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End racial disparities in women’s healthcare

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racial disparities, women's healthcare, poor outcomes, policy statement, Royal College of Obstetricians and Gynaecologists, RCOG, recommendations, government action, medical training“We need to pinpoint the exact causes of these disparities in order to tackle them.”

The Royal College of Obstetricians and Gynaecologists (RCOG) has called for the government to tackle the issues related to racial disparities in women’s healthcare in the UK.

And it said swift action is needed, as current trends show an increased rate of adverse health experiences for black, Asian and minority ethnic women.

Statistics show that black women are more than five times more likely to die in pregnancy, childbirth or in the six-month postpartum period than white women.

The risk level compared to white women is increased threefold for women of mixed ethnicity and more than doubled for Asian women.

These worrying patterns are not just visible in maternity care either, but also in infant outcomes, breast and cervical cancer diagnosis and mental health support.

Black, Asian, and minority ethnic women are at an increased risk of having a pre-term birth, stillbirth, neonatal death or a baby born with low birth weight. In fact, black women are up to twice as likely to suffer a stillbirth at all gestational ages than white women.

Data also shows that black women with breast cancer have a higher mortality rate and incidences of poor outcomes are also higher for those suffering with cervical cancer.

A policy statement released by the RCOG to mark International Women’s Day 2020 recommends:

1 – Government action to examine and report on racial inequality in maternity care and provide recommendations to be taken forward without delay.

The government must act decisively to tackle health inequalities in maternity care amongst Black, Asian, and minority ethnic women in the UK.

The government should make a series of key, achievable recommendations to improve outcomes.

This should be done in partnership with a wide range of individuals with expertise in this area, including black, Asian and minority ethnic women and their families.

2 – End the gender and ethnicity data gaps in medical research. It is important that clinical research properly reflects society, and that we begin to reverse the gender and ethnicity gap that currently persists.

As called for in the RCOG’s report Better for Women, there must be renewed effort to tackle the ethnicity and gender data gap by funding more studies which focus on women’s health and responses to treatment.

Black, Asian, and minority ethnic women must be properly represented in these studies.

This will help to eliminate the bias sometimes evident in diagnosis, treatment and medical research.

3 – Establish a robust training programme in medical schools to eradicate implicit racial bias and stereotypes.

Bias and stereotypes are ingrained in the psyche from a young age. To combat this, a robust training programme should be included in medical school curricula, to recognise the presence and impact of implicitly held biases on patient outcomes and embed positive behaviours.

Training should include making medical students aware of explicit and implicit racial bias, how to facilitate and stimulate greater information and improved social exchange by, for example, creating a question prompt list for both clinical use and patient use.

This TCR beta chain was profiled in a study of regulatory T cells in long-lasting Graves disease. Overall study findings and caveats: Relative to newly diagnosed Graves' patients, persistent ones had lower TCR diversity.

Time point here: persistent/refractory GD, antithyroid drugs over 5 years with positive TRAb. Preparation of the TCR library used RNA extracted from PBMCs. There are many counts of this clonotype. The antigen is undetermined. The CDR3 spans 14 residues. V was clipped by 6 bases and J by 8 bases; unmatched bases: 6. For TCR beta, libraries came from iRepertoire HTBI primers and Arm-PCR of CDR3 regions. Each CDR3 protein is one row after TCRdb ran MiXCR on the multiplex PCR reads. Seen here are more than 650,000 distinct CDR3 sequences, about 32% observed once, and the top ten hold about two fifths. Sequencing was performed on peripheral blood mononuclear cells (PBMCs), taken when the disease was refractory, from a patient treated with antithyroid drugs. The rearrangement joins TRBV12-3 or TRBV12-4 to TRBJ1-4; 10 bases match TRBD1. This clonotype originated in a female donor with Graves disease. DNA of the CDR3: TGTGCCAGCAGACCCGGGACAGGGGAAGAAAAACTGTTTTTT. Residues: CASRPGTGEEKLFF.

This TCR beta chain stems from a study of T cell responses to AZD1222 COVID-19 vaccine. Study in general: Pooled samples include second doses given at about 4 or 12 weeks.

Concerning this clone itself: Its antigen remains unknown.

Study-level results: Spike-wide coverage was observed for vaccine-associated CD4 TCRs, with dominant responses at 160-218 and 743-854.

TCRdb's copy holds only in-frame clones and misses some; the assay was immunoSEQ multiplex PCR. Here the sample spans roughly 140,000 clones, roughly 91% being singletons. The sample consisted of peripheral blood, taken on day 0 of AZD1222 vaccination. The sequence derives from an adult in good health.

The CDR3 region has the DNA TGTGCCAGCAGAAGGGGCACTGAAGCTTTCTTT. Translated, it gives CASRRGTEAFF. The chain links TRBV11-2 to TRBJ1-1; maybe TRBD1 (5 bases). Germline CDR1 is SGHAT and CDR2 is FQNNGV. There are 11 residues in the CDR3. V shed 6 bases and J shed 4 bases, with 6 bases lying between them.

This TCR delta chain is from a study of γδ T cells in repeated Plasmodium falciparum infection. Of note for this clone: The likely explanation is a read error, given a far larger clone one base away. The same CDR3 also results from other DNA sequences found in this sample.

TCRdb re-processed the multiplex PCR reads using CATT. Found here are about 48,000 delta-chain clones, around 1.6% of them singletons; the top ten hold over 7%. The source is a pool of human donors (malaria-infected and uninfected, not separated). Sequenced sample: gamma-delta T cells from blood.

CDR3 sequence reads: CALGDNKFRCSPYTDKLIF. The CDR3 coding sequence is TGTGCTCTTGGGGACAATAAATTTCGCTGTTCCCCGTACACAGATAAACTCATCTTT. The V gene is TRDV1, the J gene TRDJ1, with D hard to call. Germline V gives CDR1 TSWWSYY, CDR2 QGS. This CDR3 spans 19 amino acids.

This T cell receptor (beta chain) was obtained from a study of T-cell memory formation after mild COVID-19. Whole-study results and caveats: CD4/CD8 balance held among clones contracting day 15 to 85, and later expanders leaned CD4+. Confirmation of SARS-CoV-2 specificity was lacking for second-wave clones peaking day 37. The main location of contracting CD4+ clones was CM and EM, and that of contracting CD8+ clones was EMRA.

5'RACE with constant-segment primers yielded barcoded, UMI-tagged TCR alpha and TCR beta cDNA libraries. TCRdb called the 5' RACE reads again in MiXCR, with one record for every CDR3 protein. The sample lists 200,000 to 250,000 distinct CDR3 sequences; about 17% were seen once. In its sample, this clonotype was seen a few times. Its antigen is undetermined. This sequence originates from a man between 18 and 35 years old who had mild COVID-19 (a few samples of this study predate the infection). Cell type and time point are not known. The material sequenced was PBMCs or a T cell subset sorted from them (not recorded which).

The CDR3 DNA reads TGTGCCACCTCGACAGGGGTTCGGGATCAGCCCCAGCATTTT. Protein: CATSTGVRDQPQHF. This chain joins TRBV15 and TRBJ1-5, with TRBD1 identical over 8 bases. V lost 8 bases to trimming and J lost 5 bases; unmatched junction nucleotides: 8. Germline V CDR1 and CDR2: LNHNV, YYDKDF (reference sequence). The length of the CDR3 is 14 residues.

The General Medical Council (GMC) and Medical Schools Council (MSC) must investigate if medical schools have such training and improve it where necessary.

Where training does not already exist, the MSC and GMC must work with medical schools to develop an appropriate programme without delay.

The RCOG will consider the role it can play in tackling racism and unconscious bias through its own training and education.

This is not something that can be achieved by one organisation and the RCOG is looking forward to working with groups in healthcare and with the government to reduce this gulf and improve outcomes for women and girls.

Dr Ranee Thakar, Vice President of the RCOG, said: “It is essential that we investigate the root causes of these very concerning trends to ensure that all women and girls have the ability to access the same high standard of healthcare.

“There are a number of reasons why these disparities could exist and the most effective way of examining these is to speak to the women who are affected by them on a daily basis.

“Women should always be at the centre of all decisions and actions pertaining to their own healthcare, and any policies put in place to protect and nurture their health.”

And Dr Edward Morris, President of the RCOG, said: “We are very concerned by the worrying statistics reflecting the racial inequalities in women’s healthcare in the UK and it is a priority of mine to address this serious issue.

“There are no good reasons for the rates of adverse outcomes for women and girls of black, Asian and minority ethnic backgrounds and we need to pinpoint the exact causes of these disparities in order to tackle them.

“The RCOG appreciates that it cannot eradicate these inequalities alone and is making a step towards a united front by calling on the government to join us in taking action now.”

To read the full policy statement, click here.

You can help by forwarding the policy statement to your MP and asking for their support.

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